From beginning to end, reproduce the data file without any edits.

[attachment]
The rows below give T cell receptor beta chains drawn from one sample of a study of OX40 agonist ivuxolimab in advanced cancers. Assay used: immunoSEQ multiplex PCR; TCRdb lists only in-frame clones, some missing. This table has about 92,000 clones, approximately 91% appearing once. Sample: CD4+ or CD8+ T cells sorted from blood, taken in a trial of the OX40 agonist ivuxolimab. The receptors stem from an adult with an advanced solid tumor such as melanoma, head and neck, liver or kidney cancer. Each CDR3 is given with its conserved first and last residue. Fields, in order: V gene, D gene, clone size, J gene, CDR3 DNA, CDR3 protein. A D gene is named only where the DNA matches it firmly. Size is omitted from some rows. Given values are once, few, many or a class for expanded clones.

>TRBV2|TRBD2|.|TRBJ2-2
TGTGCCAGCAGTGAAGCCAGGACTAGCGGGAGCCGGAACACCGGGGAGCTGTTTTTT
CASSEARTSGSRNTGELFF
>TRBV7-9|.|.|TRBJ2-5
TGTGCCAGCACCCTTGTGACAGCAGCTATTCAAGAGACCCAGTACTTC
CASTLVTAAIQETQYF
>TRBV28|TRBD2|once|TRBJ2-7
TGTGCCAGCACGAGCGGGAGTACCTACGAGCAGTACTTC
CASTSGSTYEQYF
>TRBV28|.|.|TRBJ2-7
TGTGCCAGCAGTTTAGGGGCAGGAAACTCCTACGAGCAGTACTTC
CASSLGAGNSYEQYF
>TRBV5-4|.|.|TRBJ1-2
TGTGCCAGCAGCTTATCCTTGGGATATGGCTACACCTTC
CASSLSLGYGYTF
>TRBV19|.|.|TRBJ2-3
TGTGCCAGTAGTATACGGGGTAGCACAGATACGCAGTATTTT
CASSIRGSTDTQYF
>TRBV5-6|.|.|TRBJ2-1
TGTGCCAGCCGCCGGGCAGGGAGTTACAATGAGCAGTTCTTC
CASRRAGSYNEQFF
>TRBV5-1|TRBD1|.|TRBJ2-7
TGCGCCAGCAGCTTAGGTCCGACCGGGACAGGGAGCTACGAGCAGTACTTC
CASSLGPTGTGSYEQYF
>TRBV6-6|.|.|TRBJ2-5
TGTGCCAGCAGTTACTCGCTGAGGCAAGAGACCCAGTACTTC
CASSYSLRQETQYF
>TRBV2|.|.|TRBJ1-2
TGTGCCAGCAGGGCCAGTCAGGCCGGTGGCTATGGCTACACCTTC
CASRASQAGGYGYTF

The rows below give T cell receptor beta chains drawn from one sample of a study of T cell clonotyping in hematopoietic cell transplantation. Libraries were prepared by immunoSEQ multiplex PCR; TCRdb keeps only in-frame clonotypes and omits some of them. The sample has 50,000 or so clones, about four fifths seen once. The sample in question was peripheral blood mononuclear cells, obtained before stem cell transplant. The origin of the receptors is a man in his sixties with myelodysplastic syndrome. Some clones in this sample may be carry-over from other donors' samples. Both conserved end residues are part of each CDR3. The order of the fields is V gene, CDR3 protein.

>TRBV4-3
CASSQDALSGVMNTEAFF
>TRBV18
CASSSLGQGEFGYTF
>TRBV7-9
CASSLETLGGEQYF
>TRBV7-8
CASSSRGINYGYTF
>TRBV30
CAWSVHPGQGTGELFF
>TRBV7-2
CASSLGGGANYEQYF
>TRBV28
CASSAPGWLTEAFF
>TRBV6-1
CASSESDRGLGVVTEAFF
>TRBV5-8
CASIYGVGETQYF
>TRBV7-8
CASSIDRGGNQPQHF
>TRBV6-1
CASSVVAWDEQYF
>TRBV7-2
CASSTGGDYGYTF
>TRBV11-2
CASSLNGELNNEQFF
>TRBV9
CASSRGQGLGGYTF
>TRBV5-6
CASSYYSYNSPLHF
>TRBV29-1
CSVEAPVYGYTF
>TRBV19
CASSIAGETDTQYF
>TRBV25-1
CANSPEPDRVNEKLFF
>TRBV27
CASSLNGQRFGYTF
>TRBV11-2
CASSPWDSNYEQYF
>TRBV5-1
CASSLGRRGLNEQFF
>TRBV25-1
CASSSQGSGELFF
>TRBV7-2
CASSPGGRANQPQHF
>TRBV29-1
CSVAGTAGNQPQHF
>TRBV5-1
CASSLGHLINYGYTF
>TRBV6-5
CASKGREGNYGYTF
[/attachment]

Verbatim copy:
The rows below give T cell receptor beta chains drawn from one sample of a study of OX40 agonist ivuxolimab in advanced cancers. Assay used: immunoSEQ multiplex PCR; TCRdb lists only in-frame clones, some missing. This table has about 92,000 clones, approximately 91% appearing once. Sample: CD4+ or CD8+ T cells sorted from blood, taken in a trial of the OX40 agonist ivuxolimab. The receptors stem from an adult with an advanced solid tumor such as melanoma, head and neck, liver or kidney cancer. Each CDR3 is given with its conserved first and last residue. Fields, in order: V gene, D gene, clone size, J gene, CDR3 DNA, CDR3 protein. A D gene is named only where the DNA matches it firmly. Size is omitted from some rows. Given values are once, few, many or a class for expanded clones.

>TRBV2|TRBD2|.|TRBJ2-2
TGTGCCAGCAGTGAAGCCAGGACTAGCGGGAGCCGGAACACCGGGGAGCTGTTTTTT
CASSEARTSGSRNTGELFF
>TRBV7-9|.|.|TRBJ2-5
TGTGCCAGCACCCTTGTGACAGCAGCTATTCAAGAGACCCAGTACTTC
CASTLVTAAIQETQYF
>TRBV28|TRBD2|once|TRBJ2-7
TGTGCCAGCACGAGCGGGAGTACCTACGAGCAGTACTTC
CASTSGSTYEQYF
>TRBV28|.|.|TRBJ2-7
TGTGCCAGCAGTTTAGGGGCAGGAAACTCCTACGAGCAGTACTTC
CASSLGAGNSYEQYF
>TRBV5-4|.|.|TRBJ1-2
TGTGCCAGCAGCTTATCCTTGGGATATGGCTACACCTTC
CASSLSLGYGYTF
>TRBV19|.|.|TRBJ2-3
TGTGCCAGTAGTATACGGGGTAGCACAGATACGCAGTATTTT
CASSIRGSTDTQYF
>TRBV5-6|.|.|TRBJ2-1
TGTGCCAGCCGCCGGGCAGGGAGTTACAATGAGCAGTTCTTC
CASRRAGSYNEQFF
>TRBV5-1|TRBD1|.|TRBJ2-7
TGCGCCAGCAGCTTAGGTCCGACCGGGACAGGGAGCTACGAGCAGTACTTC
CASSLGPTGTGSYEQYF
>TRBV6-6|.|.|TRBJ2-5
TGTGCCAGCAGTTACTCGCTGAGGCAAGAGACCCAGTACTTC
CASSYSLRQETQYF
>TRBV2|.|.|TRBJ1-2
TGTGCCAGCAGGGCCAGTCAGGCCGGTGGCTATGGCTACACCTTC
CASRASQAGGYGYTF

The rows below give T cell receptor beta chains drawn from one sample of a study of T cell clonotyping in hematopoietic cell transplantation. Libraries were prepared by immunoSEQ multiplex PCR; TCRdb keeps only in-frame clonotypes and omits some of them. The sample has 50,000 or so clones, about four fifths seen once. The sample in question was peripheral blood mononuclear cells, obtained before stem cell transplant. The origin of the receptors is a man in his sixties with myelodysplastic syndrome. Some clones in this sample may be carry-over from other donors' samples. Both conserved end residues are part of each CDR3. The order of the fields is V gene, CDR3 protein.

>TRBV4-3
CASSQDALSGVMNTEAFF
>TRBV18
CASSSLGQGEFGYTF
>TRBV7-9
CASSLETLGGEQYF
>TRBV7-8
CASSSRGINYGYTF
>TRBV30
CAWSVHPGQGTGELFF
>TRBV7-2
CASSLGGGANYEQYF
>TRBV28
CASSAPGWLTEAFF
>TRBV6-1
CASSESDRGLGVVTEAFF
>TRBV5-8
CASIYGVGETQYF
>TRBV7-8
CASSIDRGGNQPQHF
>TRBV6-1
CASSVVAWDEQYF
>TRBV7-2
CASSTGGDYGYTF
>TRBV11-2
CASSLNGELNNEQFF
>TRBV9
CASSRGQGLGGYTF
>TRBV5-6
CASSYYSYNSPLHF
>TRBV29-1
CSVEAPVYGYTF
>TRBV19
CASSIAGETDTQYF
>TRBV25-1
CANSPEPDRVNEKLFF
>TRBV27
CASSLNGQRFGYTF
>TRBV11-2
CASSPWDSNYEQYF
>TRBV5-1
CASSLGRRGLNEQFF
>TRBV25-1
CASSSQGSGELFF
>TRBV7-2
CASSPGGRANQPQHF
>TRBV29-1
CSVAGTAGNQPQHF
>TRBV5-1
CASSLGHLINYGYTF
>TRBV6-5
CASKGREGNYGYTF